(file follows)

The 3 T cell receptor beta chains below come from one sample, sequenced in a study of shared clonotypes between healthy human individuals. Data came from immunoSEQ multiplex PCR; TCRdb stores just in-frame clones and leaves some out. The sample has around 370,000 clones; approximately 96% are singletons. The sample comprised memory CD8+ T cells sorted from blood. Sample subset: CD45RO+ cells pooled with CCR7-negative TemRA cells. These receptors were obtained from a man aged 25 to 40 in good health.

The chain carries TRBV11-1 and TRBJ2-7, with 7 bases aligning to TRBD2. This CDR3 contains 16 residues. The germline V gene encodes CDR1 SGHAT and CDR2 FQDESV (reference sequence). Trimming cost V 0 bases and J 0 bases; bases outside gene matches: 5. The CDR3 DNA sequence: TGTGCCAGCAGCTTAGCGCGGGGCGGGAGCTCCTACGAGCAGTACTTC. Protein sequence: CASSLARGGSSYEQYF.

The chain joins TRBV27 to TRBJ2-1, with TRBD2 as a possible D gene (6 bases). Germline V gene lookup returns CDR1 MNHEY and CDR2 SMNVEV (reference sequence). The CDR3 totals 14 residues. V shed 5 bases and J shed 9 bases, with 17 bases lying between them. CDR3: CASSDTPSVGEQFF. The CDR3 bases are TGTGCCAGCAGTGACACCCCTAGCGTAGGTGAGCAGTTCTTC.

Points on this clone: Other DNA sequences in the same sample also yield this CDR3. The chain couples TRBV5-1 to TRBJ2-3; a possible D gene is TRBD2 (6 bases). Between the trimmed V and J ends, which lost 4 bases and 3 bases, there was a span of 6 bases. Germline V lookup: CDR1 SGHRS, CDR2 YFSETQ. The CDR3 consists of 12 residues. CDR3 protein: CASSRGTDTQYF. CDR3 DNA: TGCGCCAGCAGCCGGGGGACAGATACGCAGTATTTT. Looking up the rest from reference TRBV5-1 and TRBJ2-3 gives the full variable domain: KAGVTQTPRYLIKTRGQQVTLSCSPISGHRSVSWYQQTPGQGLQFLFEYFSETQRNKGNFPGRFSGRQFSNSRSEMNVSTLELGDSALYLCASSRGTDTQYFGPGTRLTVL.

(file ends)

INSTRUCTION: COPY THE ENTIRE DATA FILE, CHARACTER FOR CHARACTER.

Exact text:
The 3 T cell receptor beta chains below come from one sample, sequenced in a study of shared clonotypes between healthy human individuals. Data came from immunoSEQ multiplex PCR; TCRdb stores just in-frame clones and leaves some out. The sample has around 370,000 clones; approximately 96% are singletons. The sample comprised memory CD8+ T cells sorted from blood. Sample subset: CD45RO+ cells pooled with CCR7-negative TemRA cells. These receptors were obtained from a man aged 25 to 40 in good health.

The chain carries TRBV11-1 and TRBJ2-7, with 7 bases aligning to TRBD2. This CDR3 contains 16 residues. The germline V gene encodes CDR1 SGHAT and CDR2 FQDESV (reference sequence). Trimming cost V 0 bases and J 0 bases; bases outside gene matches: 5. The CDR3 DNA sequence: TGTGCCAGCAGCTTAGCGCGGGGCGGGAGCTCCTACGAGCAGTACTTC. Protein sequence: CASSLARGGSSYEQYF.

The chain joins TRBV27 to TRBJ2-1, with TRBD2 as a possible D gene (6 bases). Germline V gene lookup returns CDR1 MNHEY and CDR2 SMNVEV (reference sequence). The CDR3 totals 14 residues. V shed 5 bases and J shed 9 bases, with 17 bases lying between them. CDR3: CASSDTPSVGEQFF. The CDR3 bases are TGTGCCAGCAGTGACACCCCTAGCGTAGGTGAGCAGTTCTTC.

Points on this clone: Other DNA sequences in the same sample also yield this CDR3. The chain couples TRBV5-1 to TRBJ2-3; a possible D gene is TRBD2 (6 bases). Between the trimmed V and J ends, which lost 4 bases and 3 bases, there was a span of 6 bases. Germline V lookup: CDR1 SGHRS, CDR2 YFSETQ. The CDR3 consists of 12 residues. CDR3 protein: CASSRGTDTQYF. CDR3 DNA: TGCGCCAGCAGCCGGGGGACAGATACGCAGTATTTT. Looking up the rest from reference TRBV5-1 and TRBJ2-3 gives the full variable domain: KAGVTQTPRYLIKTRGQQVTLSCSPISGHRSVSWYQQTPGQGLQFLFEYFSETQRNKGNFPGRFSGRQFSNSRSEMNVSTLELGDSALYLCASSRGTDTQYFGPGTRLTVL.